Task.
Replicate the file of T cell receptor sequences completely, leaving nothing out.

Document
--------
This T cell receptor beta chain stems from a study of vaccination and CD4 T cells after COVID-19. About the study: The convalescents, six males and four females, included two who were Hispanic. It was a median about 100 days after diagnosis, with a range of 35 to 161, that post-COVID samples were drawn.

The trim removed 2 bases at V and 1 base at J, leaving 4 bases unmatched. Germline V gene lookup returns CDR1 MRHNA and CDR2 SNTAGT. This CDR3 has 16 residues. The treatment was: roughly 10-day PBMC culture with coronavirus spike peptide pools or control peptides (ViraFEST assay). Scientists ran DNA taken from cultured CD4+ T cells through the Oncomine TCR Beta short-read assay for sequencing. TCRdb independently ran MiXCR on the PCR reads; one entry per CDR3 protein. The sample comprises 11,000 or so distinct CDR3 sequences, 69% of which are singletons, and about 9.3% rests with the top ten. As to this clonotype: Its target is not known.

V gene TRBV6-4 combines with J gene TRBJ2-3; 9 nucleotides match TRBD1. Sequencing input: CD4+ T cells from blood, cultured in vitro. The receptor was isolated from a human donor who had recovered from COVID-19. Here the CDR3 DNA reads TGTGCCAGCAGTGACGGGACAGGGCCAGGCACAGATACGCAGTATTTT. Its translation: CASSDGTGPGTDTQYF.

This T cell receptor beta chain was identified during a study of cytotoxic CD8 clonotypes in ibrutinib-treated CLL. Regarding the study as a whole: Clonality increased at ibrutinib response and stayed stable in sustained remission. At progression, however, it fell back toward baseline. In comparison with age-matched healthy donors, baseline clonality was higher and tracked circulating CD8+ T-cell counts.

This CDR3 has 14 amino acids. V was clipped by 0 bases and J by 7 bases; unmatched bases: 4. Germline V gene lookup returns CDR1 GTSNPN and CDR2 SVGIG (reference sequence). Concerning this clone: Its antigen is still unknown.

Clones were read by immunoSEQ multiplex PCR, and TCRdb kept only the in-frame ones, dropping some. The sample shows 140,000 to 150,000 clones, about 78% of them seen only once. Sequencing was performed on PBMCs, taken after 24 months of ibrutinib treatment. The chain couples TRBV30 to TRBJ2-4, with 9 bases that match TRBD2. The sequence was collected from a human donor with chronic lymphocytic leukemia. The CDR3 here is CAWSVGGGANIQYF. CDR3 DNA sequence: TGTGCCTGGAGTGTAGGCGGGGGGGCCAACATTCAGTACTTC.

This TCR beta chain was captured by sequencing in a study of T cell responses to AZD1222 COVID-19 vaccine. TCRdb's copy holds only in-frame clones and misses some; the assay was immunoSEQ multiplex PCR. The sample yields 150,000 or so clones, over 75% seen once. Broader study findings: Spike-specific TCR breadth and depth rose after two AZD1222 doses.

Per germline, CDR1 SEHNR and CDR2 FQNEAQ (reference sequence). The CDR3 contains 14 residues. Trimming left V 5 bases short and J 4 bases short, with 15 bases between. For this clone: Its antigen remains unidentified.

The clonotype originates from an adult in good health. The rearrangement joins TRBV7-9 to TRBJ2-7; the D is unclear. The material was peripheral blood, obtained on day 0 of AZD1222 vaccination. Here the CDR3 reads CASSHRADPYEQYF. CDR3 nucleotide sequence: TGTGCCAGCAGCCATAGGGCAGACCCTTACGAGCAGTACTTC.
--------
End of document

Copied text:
This T cell receptor beta chain stems from a study of vaccination and CD4 T cells after COVID-19. About the study: The convalescents, six males and four females, included two who were Hispanic. It was a median about 100 days after diagnosis, with a range of 35 to 161, that post-COVID samples were drawn.

The trim removed 2 bases at V and 1 base at J, leaving 4 bases unmatched. Germline V gene lookup returns CDR1 MRHNA and CDR2 SNTAGT. This CDR3 has 16 residues. The treatment was: roughly 10-day PBMC culture with coronavirus spike peptide pools or control peptides (ViraFEST assay). Scientists ran DNA taken from cultured CD4+ T cells through the Oncomine TCR Beta short-read assay for sequencing. TCRdb independently ran MiXCR on the PCR reads; one entry per CDR3 protein. The sample comprises 11,000 or so distinct CDR3 sequences, 69% of which are singletons, and about 9.3% rests with the top ten. As to this clonotype: Its target is not known.

V gene TRBV6-4 combines with J gene TRBJ2-3; 9 nucleotides match TRBD1. Sequencing input: CD4+ T cells from blood, cultured in vitro. The receptor was isolated from a human donor who had recovered from COVID-19. Here the CDR3 DNA reads TGTGCCAGCAGTGACGGGACAGGGCCAGGCACAGATACGCAGTATTTT. Its translation: CASSDGTGPGTDTQYF.

This T cell receptor beta chain was identified during a study of cytotoxic CD8 clonotypes in ibrutinib-treated CLL. Regarding the study as a whole: Clonality increased at ibrutinib response and stayed stable in sustained remission. At progression, however, it fell back toward baseline. In comparison with age-matched healthy donors, baseline clonality was higher and tracked circulating CD8+ T-cell counts.

This CDR3 has 14 amino acids. V was clipped by 0 bases and J by 7 bases; unmatched bases: 4. Germline V gene lookup returns CDR1 GTSNPN and CDR2 SVGIG (reference sequence). Concerning this clone: Its antigen is still unknown.

Clones were read by immunoSEQ multiplex PCR, and TCRdb kept only the in-frame ones, dropping some. The sample shows 140,000 to 150,000 clones, about 78% of them seen only once. Sequencing was performed on PBMCs, taken after 24 months of ibrutinib treatment. The chain couples TRBV30 to TRBJ2-4, with 9 bases that match TRBD2. The sequence was collected from a human donor with chronic lymphocytic leukemia. The CDR3 here is CAWSVGGGANIQYF. CDR3 DNA sequence: TGTGCCTGGAGTGTAGGCGGGGGGGCCAACATTCAGTACTTC.

This TCR beta chain was captured by sequencing in a study of T cell responses to AZD1222 COVID-19 vaccine. TCRdb's copy holds only in-frame clones and misses some; the assay was immunoSEQ multiplex PCR. The sample yields 150,000 or so clones, over 75% seen once. Broader study findings: Spike-specific TCR breadth and depth rose after two AZD1222 doses.

Per germline, CDR1 SEHNR and CDR2 FQNEAQ (reference sequence). The CDR3 contains 14 residues. Trimming left V 5 bases short and J 4 bases short, with 15 bases between. For this clone: Its antigen remains unidentified.

The clonotype originates from an adult in good health. The rearrangement joins TRBV7-9 to TRBJ2-7; the D is unclear. The material was peripheral blood, obtained on day 0 of AZD1222 vaccination. Here the CDR3 reads CASSHRADPYEQYF. CDR3 nucleotide sequence: TGTGCCAGCAGCCATAGGGCAGACCCTTACGAGCAGTACTTC.